Fiction: Genevieve by Eoghan Lyng

45282862_10215816491518042_8165781622054977536_nTicking away the times and days . Watching the sunshine bright in the emerald sky. Felling the minutes triple on the vortex of your spine. The times they are a changing. Just not quick enough.

Martin always found himself in the same seat in the same part of the same pub. Solemnly wishing a sullen silver satiated sincerity, Martin’s humour perked at the sight and step of his brother in arms, regardless that his battle armour had been replaced with frills and shirts. But as one man treats himself, so he must hold others. Jeremy, that most sacred of Scots was here. He left out his hand to shake it, paying little heed to the insincerity found on Jeremy’s face.

“Mondays are shit”. “They are Martin, but its Wednesday”. “Numeration was never my strong point”. “Neither was keeping track of time”. “How are the twins?” “The triplets”. “Fuck, where does the time be going?” “You never lost the Irishness”. “You never understood the beauty of patriotism”. “Tell that to those crippled in the North”.

Martin grimaced. “You look well fed Ian.”  “Thanks” Ian responded. “You look like you could be better fed”. “Who needs food when there’s great art to live on? I don’t see Cale and Reed living off caviar”. “You clearly didn’t hear Metal Machine Head.” “Any good?” “It’s shite”. “How’s Mary?” “Marion?” “That’s the one. How is she?” “She’s keeping well”.

They ordered another round, before their seconds to thirds, their thirds to fourths to fifths, fortwith. Pound after pound for pints notarised and sanctified. Fivers turned to tenners, as note after note took notice of the bartender. Ian pencilled the costs in his yellow notebook as he always did.

“You used to use that book for drawings. You made [burp] a good artist.” Martin slurred. Ian sniffled. “That was 1969”.

Ian was not a man who liked to show his feelings, certainly not when beverage consumption took away from his train of thought, but the mention of the late sixties left the emblem of a smile strapped on his face. Martin raised his glass. “1969”.

Ian’s tactiturnal gaze betrayed his nonchalance for reminiscing. “’Twas alright.” “ Alright?” “ We were only little”. “Speak for yourself. I’m still only thirty”.

Beside the ladies stood a jukebox. Martin had used it in the past to play Cher, Tom Jones or some early Bee Gees in the hopes of following a lady into that sanctum. Three times.

Tonight, they were far from the usual balladry as Ian Gillian bellowed about the flying smoke and Zappa and The Mothers over the sound system. Ian’s hand, knowingly or not, gyrated to the three chord riff.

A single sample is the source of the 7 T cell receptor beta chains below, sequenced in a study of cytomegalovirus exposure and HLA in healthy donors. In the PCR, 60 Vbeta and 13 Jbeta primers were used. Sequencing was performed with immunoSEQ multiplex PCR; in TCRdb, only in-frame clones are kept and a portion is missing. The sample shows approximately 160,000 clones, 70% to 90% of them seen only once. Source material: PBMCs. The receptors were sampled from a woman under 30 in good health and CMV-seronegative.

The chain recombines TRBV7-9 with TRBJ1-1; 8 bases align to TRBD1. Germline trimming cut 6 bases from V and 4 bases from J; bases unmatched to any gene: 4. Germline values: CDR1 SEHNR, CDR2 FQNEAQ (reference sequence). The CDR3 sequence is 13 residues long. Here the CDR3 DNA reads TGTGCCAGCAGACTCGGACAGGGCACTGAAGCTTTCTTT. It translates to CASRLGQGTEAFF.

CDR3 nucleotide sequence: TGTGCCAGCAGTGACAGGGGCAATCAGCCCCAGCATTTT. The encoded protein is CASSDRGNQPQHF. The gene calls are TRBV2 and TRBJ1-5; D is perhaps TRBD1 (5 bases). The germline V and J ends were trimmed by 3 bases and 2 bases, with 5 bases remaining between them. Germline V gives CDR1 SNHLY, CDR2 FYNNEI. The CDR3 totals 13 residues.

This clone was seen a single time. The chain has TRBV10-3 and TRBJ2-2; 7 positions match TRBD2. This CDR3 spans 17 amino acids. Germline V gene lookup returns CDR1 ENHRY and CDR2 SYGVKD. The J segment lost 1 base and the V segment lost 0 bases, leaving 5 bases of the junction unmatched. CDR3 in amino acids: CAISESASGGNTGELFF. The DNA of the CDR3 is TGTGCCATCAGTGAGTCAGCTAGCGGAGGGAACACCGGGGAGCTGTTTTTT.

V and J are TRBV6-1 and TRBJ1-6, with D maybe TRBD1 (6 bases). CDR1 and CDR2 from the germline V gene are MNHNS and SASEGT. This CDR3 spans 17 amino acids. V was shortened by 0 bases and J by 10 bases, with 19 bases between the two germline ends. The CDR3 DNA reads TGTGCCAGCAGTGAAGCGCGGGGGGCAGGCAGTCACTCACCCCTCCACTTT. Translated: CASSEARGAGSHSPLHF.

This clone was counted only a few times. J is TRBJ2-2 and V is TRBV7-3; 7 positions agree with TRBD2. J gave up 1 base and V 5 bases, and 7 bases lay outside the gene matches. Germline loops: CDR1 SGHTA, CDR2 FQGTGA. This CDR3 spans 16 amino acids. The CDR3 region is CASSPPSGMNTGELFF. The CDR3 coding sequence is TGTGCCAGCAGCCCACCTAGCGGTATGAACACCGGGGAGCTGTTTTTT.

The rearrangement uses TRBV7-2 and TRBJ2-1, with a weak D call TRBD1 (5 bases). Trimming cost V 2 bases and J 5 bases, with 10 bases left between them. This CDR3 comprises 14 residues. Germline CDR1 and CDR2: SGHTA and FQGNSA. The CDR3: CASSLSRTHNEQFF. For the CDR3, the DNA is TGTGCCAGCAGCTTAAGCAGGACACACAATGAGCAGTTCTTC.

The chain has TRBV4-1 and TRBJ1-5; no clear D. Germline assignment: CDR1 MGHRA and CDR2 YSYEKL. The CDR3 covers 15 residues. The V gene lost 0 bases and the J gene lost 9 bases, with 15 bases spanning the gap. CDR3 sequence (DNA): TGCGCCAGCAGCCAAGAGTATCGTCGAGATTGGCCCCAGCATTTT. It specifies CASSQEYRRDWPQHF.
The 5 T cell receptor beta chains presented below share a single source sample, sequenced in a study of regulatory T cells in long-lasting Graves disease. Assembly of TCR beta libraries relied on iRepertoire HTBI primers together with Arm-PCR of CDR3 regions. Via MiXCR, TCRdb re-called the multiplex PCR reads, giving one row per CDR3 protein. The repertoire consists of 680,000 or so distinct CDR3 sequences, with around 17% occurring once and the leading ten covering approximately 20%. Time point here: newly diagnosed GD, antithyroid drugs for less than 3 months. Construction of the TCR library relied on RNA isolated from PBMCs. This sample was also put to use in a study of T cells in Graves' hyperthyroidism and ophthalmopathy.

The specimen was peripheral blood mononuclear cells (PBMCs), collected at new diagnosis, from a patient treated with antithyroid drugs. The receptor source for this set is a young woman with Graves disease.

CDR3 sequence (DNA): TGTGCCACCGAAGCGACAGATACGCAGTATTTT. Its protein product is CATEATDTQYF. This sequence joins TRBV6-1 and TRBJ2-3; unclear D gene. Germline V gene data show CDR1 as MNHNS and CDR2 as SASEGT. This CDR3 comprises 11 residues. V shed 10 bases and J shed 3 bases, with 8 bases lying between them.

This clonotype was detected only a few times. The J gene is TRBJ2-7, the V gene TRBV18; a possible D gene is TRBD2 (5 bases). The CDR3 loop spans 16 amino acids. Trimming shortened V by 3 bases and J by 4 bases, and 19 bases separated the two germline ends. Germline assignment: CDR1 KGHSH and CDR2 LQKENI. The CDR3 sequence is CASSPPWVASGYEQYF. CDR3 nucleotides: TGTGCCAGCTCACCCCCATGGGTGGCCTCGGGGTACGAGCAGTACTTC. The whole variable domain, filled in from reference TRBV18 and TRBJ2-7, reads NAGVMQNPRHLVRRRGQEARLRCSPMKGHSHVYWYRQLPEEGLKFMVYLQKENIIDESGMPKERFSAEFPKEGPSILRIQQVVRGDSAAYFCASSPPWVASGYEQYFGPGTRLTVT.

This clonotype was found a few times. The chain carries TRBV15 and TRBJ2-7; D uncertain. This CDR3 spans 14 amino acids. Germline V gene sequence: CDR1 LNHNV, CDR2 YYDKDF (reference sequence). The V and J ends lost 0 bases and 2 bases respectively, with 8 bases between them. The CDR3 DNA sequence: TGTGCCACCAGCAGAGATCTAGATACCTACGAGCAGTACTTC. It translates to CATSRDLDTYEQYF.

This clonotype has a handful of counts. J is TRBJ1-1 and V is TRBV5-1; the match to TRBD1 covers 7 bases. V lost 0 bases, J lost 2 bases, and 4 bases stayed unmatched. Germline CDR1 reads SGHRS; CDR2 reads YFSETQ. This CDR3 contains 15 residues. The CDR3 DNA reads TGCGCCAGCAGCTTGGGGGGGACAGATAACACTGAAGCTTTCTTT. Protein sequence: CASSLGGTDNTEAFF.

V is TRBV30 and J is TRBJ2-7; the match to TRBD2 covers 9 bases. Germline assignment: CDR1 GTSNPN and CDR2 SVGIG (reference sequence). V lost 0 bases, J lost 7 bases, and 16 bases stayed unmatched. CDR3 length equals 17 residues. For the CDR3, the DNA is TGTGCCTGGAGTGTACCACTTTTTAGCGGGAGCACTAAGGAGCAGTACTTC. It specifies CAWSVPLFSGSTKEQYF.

Martin laughed. “I remember when that arm movement was used for more than air guitar”. Ian glared. “Bugger off”. “Oh, we did. We buggered off, in, out, any preposition that conditioned us”.

Ian  chuckled. “You have a good tongue”, to which both spilled their drinks with laughter. Martin lifted his glass to regain his composure.

“We need to see more of each other.” “ Difficult with three three year olds”. “Children. That wonderful gift that keeps taking”.  Martin shook Ian to show his fine intentions. “Go mbeirimid beo ag an am seo aris”. Ian raised his glass. “Up the Paddies!” Martin lowered: “Fuck the Paddies”.

Martin’s words had a truth to them. Nobody could perform in Drury Lane from the bogs of Cork. You needed to sound Liverpudian at the very least.

Ian turned to him “You never loved yourself”. “I never had someone to love me back.” “Yes you did- you took her from me!”

Martin’s eyes flittered. “You’re a gobshite Ian.”

Ian: Fuck off.

Martin:  You think you have it all. Three kids, a tight arsed middle class wife, the accountancy firm and you still give me shit for the one thing I took from you.

Ian: You leave Anne and the girls out of this, or I’ll make sure you have difficulties having your own kids.

Martin: You’re right. Too far. Sorry


L.S.D. is a funny drug. Anyone who was anyone took it in the sixties (the sexties, she called it), but it’s not as fashionable in the seventies. Shame really. It makes the innocuous pub conversation a lot more bearable and interesting.


“Red is the rose, by yonder is the garden grows, fair is the lily in the valley, clear is the water that flows from the Boyne, I’m still sexier than Ian”


“Martin, I can hear ya, ya cunt”.



What are words? They’re simply things humans use for facility, ease , decoration. What’s innovation? What’s amicability? What’s government? What’s The Beatles? What’s treason? What’s drinking? What’s Genevieve?




“I robbed her from you, Ian and I’m sorry. But you found Anne. What did I find? Ibsen and Berkoff, that’s what. Not much of a hand job from Hedda”.


Ian stiffened. “You still had the one woman I ever loved. The only person I ever loved”.


Man is a fickle creature. They find themselves prone to vices. War. Drugs. Beer. Then the ticking stops and the talking starts.